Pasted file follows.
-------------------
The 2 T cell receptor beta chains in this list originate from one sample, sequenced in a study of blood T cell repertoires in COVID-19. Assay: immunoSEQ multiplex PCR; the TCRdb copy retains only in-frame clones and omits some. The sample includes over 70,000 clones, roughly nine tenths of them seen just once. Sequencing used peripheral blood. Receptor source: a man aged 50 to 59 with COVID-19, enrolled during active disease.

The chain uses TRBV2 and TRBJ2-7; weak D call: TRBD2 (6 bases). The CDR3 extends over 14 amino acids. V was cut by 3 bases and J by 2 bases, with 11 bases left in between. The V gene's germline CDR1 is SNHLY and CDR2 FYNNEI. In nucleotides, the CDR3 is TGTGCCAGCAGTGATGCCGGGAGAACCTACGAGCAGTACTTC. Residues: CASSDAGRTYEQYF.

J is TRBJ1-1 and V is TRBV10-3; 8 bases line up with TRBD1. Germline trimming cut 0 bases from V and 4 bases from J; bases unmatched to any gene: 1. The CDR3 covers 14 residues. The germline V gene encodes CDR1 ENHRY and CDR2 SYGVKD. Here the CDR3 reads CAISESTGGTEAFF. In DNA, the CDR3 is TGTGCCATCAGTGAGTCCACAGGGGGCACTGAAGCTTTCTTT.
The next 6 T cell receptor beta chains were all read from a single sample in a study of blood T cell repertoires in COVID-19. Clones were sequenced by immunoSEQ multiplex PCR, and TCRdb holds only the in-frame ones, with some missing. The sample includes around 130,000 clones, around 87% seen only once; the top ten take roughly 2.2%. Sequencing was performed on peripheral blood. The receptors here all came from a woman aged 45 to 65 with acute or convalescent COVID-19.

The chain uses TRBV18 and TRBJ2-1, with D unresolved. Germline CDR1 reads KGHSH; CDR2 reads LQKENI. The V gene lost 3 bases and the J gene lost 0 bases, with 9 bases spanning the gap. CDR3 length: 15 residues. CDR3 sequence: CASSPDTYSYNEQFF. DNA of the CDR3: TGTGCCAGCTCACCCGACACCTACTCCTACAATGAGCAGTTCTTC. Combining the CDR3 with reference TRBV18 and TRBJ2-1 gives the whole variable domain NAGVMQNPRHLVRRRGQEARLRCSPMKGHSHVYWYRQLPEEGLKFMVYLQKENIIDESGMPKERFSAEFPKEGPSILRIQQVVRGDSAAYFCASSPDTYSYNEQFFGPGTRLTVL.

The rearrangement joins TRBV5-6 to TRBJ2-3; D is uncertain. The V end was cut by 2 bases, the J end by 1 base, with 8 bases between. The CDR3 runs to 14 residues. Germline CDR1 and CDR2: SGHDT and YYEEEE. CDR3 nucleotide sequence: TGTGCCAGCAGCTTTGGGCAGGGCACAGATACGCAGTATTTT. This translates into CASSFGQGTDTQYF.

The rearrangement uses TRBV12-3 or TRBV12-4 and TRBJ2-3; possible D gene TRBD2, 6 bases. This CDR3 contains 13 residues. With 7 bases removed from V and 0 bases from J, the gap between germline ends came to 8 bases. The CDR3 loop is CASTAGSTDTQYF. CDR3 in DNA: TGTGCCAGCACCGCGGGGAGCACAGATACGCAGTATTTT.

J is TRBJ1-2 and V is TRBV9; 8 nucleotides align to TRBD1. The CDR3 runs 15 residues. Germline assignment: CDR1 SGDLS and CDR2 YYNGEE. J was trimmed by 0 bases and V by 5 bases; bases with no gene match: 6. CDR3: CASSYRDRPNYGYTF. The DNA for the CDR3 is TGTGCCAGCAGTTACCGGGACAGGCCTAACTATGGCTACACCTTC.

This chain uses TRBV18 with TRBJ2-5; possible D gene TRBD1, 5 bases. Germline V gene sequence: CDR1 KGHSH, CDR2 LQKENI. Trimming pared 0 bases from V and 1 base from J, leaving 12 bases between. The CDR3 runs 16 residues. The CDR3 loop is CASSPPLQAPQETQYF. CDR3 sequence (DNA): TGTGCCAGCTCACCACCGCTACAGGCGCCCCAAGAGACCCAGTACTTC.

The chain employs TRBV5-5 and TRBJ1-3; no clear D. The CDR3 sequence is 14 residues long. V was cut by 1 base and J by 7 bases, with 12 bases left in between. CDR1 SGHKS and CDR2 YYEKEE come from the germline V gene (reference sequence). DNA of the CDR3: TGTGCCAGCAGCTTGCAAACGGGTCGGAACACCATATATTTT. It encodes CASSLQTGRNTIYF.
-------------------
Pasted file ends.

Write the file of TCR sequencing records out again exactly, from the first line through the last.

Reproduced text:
The 2 T cell receptor beta chains in this list originate from one sample, sequenced in a study of blood T cell repertoires in COVID-19. Assay: immunoSEQ multiplex PCR; the TCRdb copy retains only in-frame clones and omits some. The sample includes over 70,000 clones, roughly nine tenths of them seen just once. Sequencing used peripheral blood. Receptor source: a man aged 50 to 59 with COVID-19, enrolled during active disease.

The chain uses TRBV2 and TRBJ2-7; weak D call: TRBD2 (6 bases). The CDR3 extends over 14 amino acids. V was cut by 3 bases and J by 2 bases, with 11 bases left in between. The V gene's germline CDR1 is SNHLY and CDR2 FYNNEI. In nucleotides, the CDR3 is TGTGCCAGCAGTGATGCCGGGAGAACCTACGAGCAGTACTTC. Residues: CASSDAGRTYEQYF.

J is TRBJ1-1 and V is TRBV10-3; 8 bases line up with TRBD1. Germline trimming cut 0 bases from V and 4 bases from J; bases unmatched to any gene: 1. The CDR3 covers 14 residues. The germline V gene encodes CDR1 ENHRY and CDR2 SYGVKD. Here the CDR3 reads CAISESTGGTEAFF. In DNA, the CDR3 is TGTGCCATCAGTGAGTCCACAGGGGGCACTGAAGCTTTCTTT.
The next 6 T cell receptor beta chains were all read from a single sample in a study of blood T cell repertoires in COVID-19. Clones were sequenced by immunoSEQ multiplex PCR, and TCRdb holds only the in-frame ones, with some missing. The sample includes around 130,000 clones, around 87% seen only once; the top ten take roughly 2.2%. Sequencing was performed on peripheral blood. The receptors here all came from a woman aged 45 to 65 with acute or convalescent COVID-19.

The chain uses TRBV18 and TRBJ2-1, with D unresolved. Germline CDR1 reads KGHSH; CDR2 reads LQKENI. The V gene lost 3 bases and the J gene lost 0 bases, with 9 bases spanning the gap. CDR3 length: 15 residues. CDR3 sequence: CASSPDTYSYNEQFF. DNA of the CDR3: TGTGCCAGCTCACCCGACACCTACTCCTACAATGAGCAGTTCTTC. Combining the CDR3 with reference TRBV18 and TRBJ2-1 gives the whole variable domain NAGVMQNPRHLVRRRGQEARLRCSPMKGHSHVYWYRQLPEEGLKFMVYLQKENIIDESGMPKERFSAEFPKEGPSILRIQQVVRGDSAAYFCASSPDTYSYNEQFFGPGTRLTVL.

The rearrangement joins TRBV5-6 to TRBJ2-3; D is uncertain. The V end was cut by 2 bases, the J end by 1 base, with 8 bases between. The CDR3 runs to 14 residues. Germline CDR1 and CDR2: SGHDT and YYEEEE. CDR3 nucleotide sequence: TGTGCCAGCAGCTTTGGGCAGGGCACAGATACGCAGTATTTT. This translates into CASSFGQGTDTQYF.

The rearrangement uses TRBV12-3 or TRBV12-4 and TRBJ2-3; possible D gene TRBD2, 6 bases. This CDR3 contains 13 residues. With 7 bases removed from V and 0 bases from J, the gap between germline ends came to 8 bases. The CDR3 loop is CASTAGSTDTQYF. CDR3 in DNA: TGTGCCAGCACCGCGGGGAGCACAGATACGCAGTATTTT.

J is TRBJ1-2 and V is TRBV9; 8 nucleotides align to TRBD1. The CDR3 runs 15 residues. Germline assignment: CDR1 SGDLS and CDR2 YYNGEE. J was trimmed by 0 bases and V by 5 bases; bases with no gene match: 6. CDR3: CASSYRDRPNYGYTF. The DNA for the CDR3 is TGTGCCAGCAGTTACCGGGACAGGCCTAACTATGGCTACACCTTC.

This chain uses TRBV18 with TRBJ2-5; possible D gene TRBD1, 5 bases. Germline V gene sequence: CDR1 KGHSH, CDR2 LQKENI. Trimming pared 0 bases from V and 1 base from J, leaving 12 bases between. The CDR3 runs 16 residues. The CDR3 loop is CASSPPLQAPQETQYF. CDR3 sequence (DNA): TGTGCCAGCTCACCACCGCTACAGGCGCCCCAAGAGACCCAGTACTTC.

The chain employs TRBV5-5 and TRBJ1-3; no clear D. The CDR3 sequence is 14 residues long. V was cut by 1 base and J by 7 bases, with 12 bases left in between. CDR1 SGHKS and CDR2 YYEKEE come from the germline V gene (reference sequence). DNA of the CDR3: TGTGCCAGCAGCTTGCAAACGGGTCGGAACACCATATATTTT. It encodes CASSLQTGRNTIYF.